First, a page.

Children’s authors and illustrators have always been popular at the Ohioana Book Festival. Cartoonist Steve Harpster has appeared a number of times at the festival, and will again this August. Steve does a daily 2 p.m. feature called “Draw with Me” on his own Facebook page, Harptoons Publishing – check it out! Here is Steve at his first Ohioana festival, talking with Doug Dangler. https://www.youtube.com/watch?v=KqKOpGH8n7c
Thirteen years of the Ohioana Book Festival wouldn’t have been possible without the generous support of our funders: Presenting Sponsor Ohio Humanities, Greater Columbus Arts Council, Ohio Arts Council, the Reinberger Foundation, Honda of America Marysville, OH, the Tom E. Dailey Foundation Inc., State Library of Ohio, Ariel Corporation, Nationwide Children’s Hospital, and Cover to Cover Books for Young Readers. Thanks also to our festival host Columbus Metropolitan Library, media sponsors The Columbus Dispatch and CD102.5, and our official bookseller, The Book Loft of German Village. Our thanks to all of them for hanging in there with us through this unprecedented crisis!
It’s spring! Along with the season comes fresh flowers, warm sunshine and, historically, the Ohioana Book Festival. Right now in Ohio, we are following a stay at home order to keep our communities safe. As such, the Ohioana Book Festival, which was originally scheduled for April 25th, has been postponed until Saturday, August 29th. That doesn’t mean the fun has to be put entirely on hold, though! We thought today was the perfect opportunity for us to share some of our favorite memories from past Ohioana Book Festivals – we’re calling it a Festival Flashback!
We also figured there was no better time to share the templates for a few crafts from Ohioana Book Festival’s past. Spending time at home is a great chance to get creative and use things you can find around your household to make these fun, literature themed creations. These crafts were all featured at Ohioana Book Festival’s in past years – each one incorporates themes from books by Ohioana Book Festival authors from that year.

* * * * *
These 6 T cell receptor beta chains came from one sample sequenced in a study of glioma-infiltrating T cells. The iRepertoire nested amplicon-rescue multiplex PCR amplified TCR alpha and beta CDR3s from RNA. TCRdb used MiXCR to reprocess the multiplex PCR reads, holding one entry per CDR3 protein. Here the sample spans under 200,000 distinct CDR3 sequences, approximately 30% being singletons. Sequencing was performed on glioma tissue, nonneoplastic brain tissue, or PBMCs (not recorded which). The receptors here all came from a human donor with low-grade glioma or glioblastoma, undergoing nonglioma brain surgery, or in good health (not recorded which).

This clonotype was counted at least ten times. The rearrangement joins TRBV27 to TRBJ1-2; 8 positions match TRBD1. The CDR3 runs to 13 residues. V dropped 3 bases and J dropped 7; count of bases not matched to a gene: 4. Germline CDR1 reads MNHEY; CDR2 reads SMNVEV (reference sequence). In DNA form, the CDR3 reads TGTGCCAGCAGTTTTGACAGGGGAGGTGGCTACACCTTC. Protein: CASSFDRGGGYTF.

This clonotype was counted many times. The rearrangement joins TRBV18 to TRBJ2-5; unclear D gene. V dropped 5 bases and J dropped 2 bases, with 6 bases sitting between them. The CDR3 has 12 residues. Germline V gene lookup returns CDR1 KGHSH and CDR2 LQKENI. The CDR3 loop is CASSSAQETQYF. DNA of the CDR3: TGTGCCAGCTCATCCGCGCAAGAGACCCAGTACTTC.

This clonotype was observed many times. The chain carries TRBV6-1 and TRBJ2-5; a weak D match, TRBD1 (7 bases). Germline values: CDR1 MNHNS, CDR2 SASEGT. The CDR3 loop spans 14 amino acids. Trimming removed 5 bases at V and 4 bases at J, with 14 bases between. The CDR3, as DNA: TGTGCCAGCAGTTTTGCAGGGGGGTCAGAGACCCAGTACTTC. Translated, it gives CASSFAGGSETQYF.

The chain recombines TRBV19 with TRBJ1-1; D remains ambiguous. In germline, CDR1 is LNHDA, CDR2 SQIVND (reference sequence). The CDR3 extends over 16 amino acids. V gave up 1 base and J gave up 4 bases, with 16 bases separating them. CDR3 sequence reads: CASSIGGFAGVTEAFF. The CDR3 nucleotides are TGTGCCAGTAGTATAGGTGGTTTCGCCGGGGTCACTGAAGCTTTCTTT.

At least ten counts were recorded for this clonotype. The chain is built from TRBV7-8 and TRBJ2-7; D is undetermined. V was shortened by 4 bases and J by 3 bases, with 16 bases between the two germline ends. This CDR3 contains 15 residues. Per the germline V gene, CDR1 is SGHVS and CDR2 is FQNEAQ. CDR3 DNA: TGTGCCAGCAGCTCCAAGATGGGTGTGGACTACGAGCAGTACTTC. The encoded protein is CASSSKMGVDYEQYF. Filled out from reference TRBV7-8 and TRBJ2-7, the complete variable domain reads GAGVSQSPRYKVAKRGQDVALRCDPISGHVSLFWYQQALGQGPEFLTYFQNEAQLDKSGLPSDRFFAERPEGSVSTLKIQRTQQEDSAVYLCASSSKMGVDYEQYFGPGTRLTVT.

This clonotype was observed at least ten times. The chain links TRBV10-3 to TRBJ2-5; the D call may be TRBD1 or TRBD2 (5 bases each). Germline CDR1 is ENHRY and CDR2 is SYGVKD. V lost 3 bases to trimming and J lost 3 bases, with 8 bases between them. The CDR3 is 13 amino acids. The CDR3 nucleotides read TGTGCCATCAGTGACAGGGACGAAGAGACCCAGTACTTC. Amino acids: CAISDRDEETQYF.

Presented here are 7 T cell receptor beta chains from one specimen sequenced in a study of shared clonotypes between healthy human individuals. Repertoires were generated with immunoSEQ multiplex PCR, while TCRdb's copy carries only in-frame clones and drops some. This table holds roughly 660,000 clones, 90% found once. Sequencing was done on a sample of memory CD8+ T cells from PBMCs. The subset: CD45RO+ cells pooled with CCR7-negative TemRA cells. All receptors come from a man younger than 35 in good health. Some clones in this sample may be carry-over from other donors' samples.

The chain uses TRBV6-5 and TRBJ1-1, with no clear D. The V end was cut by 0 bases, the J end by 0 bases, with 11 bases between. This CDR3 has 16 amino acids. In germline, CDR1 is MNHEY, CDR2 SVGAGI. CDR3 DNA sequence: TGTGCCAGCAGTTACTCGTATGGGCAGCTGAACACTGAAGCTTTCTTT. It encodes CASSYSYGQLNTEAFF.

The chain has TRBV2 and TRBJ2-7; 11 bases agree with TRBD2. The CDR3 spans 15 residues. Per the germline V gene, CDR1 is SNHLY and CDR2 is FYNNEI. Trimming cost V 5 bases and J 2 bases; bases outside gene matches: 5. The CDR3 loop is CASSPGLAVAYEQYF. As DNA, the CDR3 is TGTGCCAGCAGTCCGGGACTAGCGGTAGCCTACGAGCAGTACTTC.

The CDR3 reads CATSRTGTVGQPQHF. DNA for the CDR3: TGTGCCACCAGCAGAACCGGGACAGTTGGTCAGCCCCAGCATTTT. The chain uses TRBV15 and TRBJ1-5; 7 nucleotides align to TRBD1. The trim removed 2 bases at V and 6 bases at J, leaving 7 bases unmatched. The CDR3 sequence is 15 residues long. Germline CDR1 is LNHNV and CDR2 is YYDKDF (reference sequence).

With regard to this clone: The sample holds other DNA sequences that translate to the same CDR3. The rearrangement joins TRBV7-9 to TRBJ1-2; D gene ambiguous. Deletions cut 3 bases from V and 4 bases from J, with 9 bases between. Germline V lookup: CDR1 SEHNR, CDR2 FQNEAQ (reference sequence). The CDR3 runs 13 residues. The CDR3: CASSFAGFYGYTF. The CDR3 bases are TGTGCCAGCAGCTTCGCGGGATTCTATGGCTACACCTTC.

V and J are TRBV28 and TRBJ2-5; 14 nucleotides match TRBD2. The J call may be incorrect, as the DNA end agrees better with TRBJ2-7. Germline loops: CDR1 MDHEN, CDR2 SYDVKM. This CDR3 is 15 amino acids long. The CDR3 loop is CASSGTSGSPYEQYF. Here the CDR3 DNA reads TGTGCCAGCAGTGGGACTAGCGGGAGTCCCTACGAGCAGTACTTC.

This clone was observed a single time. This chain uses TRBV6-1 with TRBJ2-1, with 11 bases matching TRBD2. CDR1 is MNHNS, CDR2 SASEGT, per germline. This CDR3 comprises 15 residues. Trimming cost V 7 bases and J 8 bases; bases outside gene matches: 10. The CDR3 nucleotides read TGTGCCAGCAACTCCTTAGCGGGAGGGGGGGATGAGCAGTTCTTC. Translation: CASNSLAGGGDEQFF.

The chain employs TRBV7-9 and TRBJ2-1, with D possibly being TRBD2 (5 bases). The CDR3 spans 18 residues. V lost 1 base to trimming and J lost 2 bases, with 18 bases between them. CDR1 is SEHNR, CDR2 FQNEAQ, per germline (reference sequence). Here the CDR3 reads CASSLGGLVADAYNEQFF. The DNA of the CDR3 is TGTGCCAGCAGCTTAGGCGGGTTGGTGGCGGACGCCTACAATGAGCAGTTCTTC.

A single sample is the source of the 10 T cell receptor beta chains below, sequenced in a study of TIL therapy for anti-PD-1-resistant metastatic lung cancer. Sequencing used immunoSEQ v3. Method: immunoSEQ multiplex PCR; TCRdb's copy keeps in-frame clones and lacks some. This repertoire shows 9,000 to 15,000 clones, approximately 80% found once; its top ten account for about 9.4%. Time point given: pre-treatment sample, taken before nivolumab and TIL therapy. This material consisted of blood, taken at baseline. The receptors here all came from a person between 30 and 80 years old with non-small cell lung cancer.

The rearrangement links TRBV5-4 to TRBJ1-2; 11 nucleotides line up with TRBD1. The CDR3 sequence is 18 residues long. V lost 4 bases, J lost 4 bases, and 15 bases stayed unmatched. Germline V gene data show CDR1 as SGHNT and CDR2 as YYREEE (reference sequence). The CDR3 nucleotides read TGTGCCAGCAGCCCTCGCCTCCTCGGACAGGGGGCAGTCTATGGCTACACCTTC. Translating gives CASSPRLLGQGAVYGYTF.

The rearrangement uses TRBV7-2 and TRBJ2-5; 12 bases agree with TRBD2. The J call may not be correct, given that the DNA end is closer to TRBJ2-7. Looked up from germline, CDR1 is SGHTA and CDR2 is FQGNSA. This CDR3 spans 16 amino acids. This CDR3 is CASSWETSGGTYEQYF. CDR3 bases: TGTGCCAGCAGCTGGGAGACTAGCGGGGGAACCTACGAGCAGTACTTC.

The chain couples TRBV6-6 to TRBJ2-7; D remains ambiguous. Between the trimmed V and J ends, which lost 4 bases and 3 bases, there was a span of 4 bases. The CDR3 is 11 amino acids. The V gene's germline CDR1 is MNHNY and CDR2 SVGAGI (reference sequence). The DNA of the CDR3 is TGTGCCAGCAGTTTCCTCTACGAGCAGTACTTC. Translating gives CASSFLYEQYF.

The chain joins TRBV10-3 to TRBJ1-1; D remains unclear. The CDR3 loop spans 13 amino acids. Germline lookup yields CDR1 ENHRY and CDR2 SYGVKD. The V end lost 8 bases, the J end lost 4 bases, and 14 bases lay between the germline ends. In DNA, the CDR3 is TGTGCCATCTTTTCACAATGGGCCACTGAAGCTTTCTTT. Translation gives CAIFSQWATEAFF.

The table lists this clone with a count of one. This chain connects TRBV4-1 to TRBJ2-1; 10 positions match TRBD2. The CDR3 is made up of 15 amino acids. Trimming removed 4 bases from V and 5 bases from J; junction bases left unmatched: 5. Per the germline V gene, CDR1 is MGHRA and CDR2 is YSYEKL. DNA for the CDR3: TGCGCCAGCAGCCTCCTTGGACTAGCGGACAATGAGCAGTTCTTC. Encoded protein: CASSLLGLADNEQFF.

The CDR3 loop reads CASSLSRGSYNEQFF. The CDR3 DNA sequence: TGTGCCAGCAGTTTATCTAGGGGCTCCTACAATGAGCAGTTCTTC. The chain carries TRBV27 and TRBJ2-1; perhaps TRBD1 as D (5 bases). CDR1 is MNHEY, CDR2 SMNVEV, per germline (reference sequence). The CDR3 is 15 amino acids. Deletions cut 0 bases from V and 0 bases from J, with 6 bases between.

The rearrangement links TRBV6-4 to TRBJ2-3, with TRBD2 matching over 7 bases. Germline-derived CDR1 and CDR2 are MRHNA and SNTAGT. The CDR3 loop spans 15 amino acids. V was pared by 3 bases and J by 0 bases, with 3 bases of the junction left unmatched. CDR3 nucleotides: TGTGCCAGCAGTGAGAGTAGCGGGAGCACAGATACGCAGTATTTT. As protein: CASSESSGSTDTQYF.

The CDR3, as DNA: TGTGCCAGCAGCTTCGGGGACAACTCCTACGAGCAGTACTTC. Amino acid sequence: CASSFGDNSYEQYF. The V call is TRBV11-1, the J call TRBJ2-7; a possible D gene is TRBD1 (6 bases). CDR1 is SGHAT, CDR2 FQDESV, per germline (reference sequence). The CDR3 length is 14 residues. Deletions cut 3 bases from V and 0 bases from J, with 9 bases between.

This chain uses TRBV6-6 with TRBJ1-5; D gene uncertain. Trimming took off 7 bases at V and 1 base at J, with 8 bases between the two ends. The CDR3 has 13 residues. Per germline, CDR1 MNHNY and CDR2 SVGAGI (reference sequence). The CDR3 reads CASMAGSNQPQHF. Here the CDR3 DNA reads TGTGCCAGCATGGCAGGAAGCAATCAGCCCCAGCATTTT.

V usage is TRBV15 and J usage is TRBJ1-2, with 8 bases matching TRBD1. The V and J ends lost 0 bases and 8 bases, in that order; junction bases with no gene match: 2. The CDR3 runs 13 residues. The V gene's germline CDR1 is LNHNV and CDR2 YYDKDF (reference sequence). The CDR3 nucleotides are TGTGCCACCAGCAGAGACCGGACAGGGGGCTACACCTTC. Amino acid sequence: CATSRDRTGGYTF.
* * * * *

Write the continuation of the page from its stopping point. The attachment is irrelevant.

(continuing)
As we’re working from the kitchen, doing schoolwork from the couch, and in general doing our part to stay inside and keep ourselves and others safe, we can still stay busy and have fun. Reading is a favorite pastime of Ohioana’s, of course, and so are these crafts! We hope you enjoy.
Images and tutorials for the crafts are below. If you or your family tries out any of these creations, we’d love to see what you’ve made! Share your pictures with us on Facebook and Twitter @Ohioana.
When the American Library Association picked “Find Your Place at the Library” as its theme for this year’s April 16-25 celebration of National Library Week, little did anyone know at the time that we’d be in the middle of an unprecedented world health crisis that would force most libraries to close temporarily. The Ohioana Library being one of them.
Libraries may not have their physical spaces open to the public, so that we can help keep everyone safe and healthy. But they are continuing to creatively serve their communities by providing virtual services and digital content online. If anything, this crisis has shown that libraries are more vitally needed – and more appreciated – than ever before.